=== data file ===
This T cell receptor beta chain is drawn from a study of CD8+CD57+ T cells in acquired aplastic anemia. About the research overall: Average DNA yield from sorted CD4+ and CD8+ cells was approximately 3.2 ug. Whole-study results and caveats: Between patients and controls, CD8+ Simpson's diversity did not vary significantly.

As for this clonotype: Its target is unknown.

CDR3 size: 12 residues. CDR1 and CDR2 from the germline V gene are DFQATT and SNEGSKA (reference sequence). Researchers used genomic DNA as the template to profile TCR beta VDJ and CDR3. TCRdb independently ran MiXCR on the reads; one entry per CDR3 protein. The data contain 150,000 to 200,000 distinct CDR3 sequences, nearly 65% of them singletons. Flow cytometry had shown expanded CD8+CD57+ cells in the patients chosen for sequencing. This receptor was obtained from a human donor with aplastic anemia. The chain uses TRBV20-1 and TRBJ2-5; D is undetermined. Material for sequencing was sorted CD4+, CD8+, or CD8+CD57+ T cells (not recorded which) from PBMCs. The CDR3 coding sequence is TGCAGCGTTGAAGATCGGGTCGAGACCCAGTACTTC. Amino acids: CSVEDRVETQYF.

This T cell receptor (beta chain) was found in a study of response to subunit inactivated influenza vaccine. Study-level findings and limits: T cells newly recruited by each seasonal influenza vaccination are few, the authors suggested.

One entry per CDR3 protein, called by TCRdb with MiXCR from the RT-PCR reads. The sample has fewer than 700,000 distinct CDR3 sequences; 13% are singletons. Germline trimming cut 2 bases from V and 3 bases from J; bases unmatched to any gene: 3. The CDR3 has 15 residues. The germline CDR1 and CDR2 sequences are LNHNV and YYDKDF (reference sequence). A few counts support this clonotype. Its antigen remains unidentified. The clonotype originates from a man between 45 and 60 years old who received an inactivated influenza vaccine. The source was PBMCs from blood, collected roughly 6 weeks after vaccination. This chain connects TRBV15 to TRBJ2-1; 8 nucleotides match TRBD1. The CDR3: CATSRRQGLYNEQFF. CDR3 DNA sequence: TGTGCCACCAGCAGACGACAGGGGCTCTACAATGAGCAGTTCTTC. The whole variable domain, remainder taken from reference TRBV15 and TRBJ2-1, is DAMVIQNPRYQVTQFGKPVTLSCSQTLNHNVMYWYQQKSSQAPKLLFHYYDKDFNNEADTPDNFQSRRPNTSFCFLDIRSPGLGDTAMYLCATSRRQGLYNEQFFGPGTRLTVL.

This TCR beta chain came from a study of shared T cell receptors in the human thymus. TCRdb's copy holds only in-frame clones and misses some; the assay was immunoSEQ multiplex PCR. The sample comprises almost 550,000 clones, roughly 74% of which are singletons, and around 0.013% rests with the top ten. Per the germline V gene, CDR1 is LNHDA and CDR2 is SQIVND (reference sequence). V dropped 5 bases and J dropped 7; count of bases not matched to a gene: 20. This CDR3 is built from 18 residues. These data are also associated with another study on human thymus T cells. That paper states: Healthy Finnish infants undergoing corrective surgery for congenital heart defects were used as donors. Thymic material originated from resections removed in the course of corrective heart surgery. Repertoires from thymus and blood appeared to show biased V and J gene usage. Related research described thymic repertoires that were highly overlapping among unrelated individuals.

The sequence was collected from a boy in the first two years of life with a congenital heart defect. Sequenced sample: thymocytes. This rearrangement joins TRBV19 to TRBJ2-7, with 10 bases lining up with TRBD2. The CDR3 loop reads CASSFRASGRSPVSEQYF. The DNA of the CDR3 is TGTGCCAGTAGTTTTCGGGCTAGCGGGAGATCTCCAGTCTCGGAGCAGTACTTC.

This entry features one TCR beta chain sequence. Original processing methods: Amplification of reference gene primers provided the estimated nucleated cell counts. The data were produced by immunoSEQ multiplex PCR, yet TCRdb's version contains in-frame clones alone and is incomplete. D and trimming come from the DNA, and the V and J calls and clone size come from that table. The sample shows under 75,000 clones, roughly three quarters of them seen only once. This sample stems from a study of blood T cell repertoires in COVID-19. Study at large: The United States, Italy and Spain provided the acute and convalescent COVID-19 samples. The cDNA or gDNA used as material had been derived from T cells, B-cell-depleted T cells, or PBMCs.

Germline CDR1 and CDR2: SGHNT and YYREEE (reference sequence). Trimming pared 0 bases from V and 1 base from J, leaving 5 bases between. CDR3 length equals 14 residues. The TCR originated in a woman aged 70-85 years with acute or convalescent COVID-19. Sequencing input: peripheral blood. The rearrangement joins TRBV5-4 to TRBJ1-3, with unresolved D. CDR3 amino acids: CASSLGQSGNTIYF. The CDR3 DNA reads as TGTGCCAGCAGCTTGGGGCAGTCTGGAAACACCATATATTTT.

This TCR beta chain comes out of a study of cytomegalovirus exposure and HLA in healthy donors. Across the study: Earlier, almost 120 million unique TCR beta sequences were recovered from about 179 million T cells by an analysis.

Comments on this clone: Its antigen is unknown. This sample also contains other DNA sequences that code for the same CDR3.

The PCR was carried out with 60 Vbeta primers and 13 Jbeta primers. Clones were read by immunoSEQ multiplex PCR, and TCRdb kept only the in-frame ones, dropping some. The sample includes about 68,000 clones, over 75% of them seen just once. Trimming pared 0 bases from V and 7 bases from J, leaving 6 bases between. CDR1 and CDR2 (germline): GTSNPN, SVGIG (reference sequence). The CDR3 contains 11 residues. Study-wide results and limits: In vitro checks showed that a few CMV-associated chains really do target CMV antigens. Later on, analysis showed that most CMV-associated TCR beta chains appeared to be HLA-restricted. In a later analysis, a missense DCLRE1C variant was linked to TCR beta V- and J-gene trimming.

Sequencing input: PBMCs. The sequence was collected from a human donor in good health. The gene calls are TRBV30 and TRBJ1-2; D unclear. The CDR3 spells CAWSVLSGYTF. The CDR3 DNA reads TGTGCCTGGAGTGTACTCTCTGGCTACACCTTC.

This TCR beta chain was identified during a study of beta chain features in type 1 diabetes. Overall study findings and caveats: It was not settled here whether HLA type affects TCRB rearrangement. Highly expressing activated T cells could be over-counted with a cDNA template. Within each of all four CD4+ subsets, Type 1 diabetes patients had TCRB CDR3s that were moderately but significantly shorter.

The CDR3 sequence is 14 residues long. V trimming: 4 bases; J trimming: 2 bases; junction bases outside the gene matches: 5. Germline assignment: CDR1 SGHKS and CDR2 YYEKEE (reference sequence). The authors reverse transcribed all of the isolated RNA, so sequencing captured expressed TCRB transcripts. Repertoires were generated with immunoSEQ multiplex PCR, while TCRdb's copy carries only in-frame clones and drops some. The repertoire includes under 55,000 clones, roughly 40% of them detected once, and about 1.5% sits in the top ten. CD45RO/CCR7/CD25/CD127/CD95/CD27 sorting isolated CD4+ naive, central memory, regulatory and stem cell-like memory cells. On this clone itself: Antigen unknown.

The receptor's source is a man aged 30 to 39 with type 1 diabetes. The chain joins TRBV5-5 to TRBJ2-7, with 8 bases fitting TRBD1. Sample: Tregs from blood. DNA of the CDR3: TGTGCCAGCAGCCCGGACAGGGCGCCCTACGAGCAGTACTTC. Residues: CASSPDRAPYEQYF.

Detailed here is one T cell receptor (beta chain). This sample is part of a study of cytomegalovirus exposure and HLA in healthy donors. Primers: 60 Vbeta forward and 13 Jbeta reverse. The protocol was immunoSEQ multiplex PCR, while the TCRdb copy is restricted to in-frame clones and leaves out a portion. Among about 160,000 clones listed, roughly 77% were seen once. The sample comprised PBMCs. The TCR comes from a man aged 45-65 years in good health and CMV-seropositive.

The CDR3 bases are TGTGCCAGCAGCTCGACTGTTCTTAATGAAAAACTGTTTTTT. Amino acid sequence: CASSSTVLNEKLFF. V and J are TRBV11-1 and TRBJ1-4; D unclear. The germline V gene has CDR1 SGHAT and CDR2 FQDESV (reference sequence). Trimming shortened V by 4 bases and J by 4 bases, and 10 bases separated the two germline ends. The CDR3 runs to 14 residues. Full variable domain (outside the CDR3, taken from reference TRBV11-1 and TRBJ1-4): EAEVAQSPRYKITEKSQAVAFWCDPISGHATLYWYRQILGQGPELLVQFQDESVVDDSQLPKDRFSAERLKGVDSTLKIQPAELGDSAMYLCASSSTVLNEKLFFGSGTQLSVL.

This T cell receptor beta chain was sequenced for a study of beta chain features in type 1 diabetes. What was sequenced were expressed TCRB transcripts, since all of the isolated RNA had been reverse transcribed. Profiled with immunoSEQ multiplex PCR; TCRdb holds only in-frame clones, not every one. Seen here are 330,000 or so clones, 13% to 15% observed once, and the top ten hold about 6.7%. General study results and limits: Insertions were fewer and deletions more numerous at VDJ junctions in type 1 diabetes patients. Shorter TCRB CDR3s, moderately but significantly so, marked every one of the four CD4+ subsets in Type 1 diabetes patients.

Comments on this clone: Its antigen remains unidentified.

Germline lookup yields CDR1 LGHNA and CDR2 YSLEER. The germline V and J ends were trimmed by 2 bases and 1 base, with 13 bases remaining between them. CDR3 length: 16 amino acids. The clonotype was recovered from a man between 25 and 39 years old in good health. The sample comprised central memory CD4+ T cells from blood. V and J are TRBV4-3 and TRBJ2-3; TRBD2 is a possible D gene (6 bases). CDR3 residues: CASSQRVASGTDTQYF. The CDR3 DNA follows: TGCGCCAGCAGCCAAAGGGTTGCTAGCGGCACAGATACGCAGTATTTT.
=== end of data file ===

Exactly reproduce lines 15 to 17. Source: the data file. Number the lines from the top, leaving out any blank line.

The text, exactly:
The CDR3 sequence is 14 residues long. V trimming: 4 bases; J trimming: 2 bases; junction bases outside the gene matches: 5. Germline assignment: CDR1 SGHKS and CDR2 YYEKEE (reference sequence). The authors reverse transcribed all of the isolated RNA, so sequencing captured expressed TCRB transcripts. Repertoires were generated with immunoSEQ multiplex PCR, while TCRdb's copy carries only in-frame clones and drops some. The repertoire includes under 55,000 clones, roughly 40% of them detected once, and about 1.5% sits in the top ten. CD45RO/CCR7/CD25/CD127/CD95/CD27 sorting isolated CD4+ naive, central memory, regulatory and stem cell-like memory cells. On this clone itself: Antigen unknown.

The receptor's source is a man aged 30 to 39 with type 1 diabetes. The chain joins TRBV5-5 to TRBJ2-7, with 8 bases fitting TRBD1. Sample: Tregs from blood. DNA of the CDR3: TGTGCCAGCAGCCCGGACAGGGCGCCCTACGAGCAGTACTTC. Residues: CASSPDRAPYEQYF.

Detailed here is one T cell receptor (beta chain). This sample is part of a study of cytomegalovirus exposure and HLA in healthy donors. Primers: 60 Vbeta forward and 13 Jbeta reverse. The protocol was immunoSEQ multiplex PCR, while the TCRdb copy is restricted to in-frame clones and leaves out a portion. Among about 160,000 clones listed, roughly 77% were seen once. The sample comprised PBMCs. The TCR comes from a man aged 45-65 years in good health and CMV-seropositive.